Lady with Lapdog and Other Stories by Anton Chekhov (trans. David Magarshack)

Anton Chekhov was born in 1860 and died in 1904. He is considered one of the greatest short story writers and dramatists in the history of literature. In a letter addressed to Chekhov, fellow Russian writer Gorky commented: “You are doing a great thing with your stories, arousing in people a feeling of disgust with their sleepy, half-dead existence . . . (as cited in Magarshack, 1964, p. 14).“ In these words, Gorky captures the essence of Chekhov’s short fiction, which often features characters coming to the realization that they’ve taken their lives for granted. These characters learn that what they thought was true about the world and the state of their lives is really false. Chekhov’s characters are often depicted over the course of twenty pages with as much depth and richness as many talented novelists manage to achieve over the course of hundreds of pages in a novel. Chekhov seems to pick the perfect words to paint a scene and breathe life into his characters; he is the great master of linguistic economy, saying a lot with so little.

In “Grief” a drunk who habitually beats his wife travels in a terrible blizzard to bring his sick and dying spouse to the doctor. Along the way he reflects on his wasted life, his unhappy marriage, and considers how his life has seemed like one big fog of drunkenness since the day he was married. He remembers the day of his marriage when the future had seemed so full of hope and promise. He realizes that he has wasted his life in an intoxicated stupor. This is a story about regret, about a wasted life spent in drunkenness, and the character realizing he could’ve lived a much happier and more fruitful life had he made different choices, but only when it is too late to actually change anything.

 

“Agafya” is surprising in that the eponymous character doesn’t appear until halfway through the story. The beginning describes a handsome well-built intelligent young man named Savka whose major flaw is that he is lazy. The women of the village provide him with food in order to sleep with him. For his part, he loathes their loose morals and hypocrisy, as many of them are cheating on their husbands, although he sleeps with them anyway. Agafya then arrives halfway through the story. She is a woman married to a middle-class clerk who works out of town and has come to sleep with Savka, while her husband is away at work. She wants to do the deed before her husband arrives home on the train in order to remain undetected. Savka takes his time, unhurried, causing her to panic over the fact that the train will arrive soon and her husband, along with the entire village, will discover that she slept with Savka. She could, of course, just leave without sleeping with him. Although she becomes desperate as he continues to delay, her desire for Savka outweighs her fear over the social repercussions and her reputation. The village criticizes Savka for his laziness and thus not meeting their expected social standards, but each of these women who cheats on their husband with Savka shows the illusion of these social standards and the hypocrisy of these individuals who espouse them. These hard-working middle-class people live in a façade, claiming to live happy family lives as their wives cheat on them while the men work.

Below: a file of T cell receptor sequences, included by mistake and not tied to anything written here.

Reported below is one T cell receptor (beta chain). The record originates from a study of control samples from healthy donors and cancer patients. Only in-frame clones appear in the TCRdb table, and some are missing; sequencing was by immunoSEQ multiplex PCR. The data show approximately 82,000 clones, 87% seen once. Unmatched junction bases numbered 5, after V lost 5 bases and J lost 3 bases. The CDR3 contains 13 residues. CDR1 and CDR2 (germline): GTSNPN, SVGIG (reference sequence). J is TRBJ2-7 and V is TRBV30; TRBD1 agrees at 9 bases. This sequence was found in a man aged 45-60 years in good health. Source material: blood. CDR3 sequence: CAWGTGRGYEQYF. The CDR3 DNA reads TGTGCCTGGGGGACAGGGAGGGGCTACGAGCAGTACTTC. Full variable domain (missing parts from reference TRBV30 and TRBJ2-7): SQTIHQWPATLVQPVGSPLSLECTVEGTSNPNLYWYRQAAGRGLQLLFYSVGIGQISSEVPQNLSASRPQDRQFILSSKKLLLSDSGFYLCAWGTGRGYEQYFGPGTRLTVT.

In “Misfortune” a married woman named Sophia Petrovna rendezvouses with a hopeful lover who is trying to convince her to cheat on her husband. She tries to convince him with various platitudes about the virtues of married life in order to get him to stop propositioning her. His response is that he wishes he could stop, but his desire keeps overpowering his rational thoughts and he can’t stop thinking about her. He rebukes her, claiming that if she really felt nothing she would not keeping meeting him like this only to return again and again. As she heads home to her husband, she considers this point about their continual meetings and comes to realize that she is unhappy with her husband. The story then hints that she goes back out to meet him in order to begin an adulterous affair. However, as she leaves she feels disgusted with her own hypocrisy and lack of virtue. This is another story about the hypocrisy of our inner desires in comparison to social expectations and the superficial contentment of middle-class lifestyle. Often a person thinks they want one thing, but it only takes one unexpected event to reveal to them that they want something else in their lives and never realized it.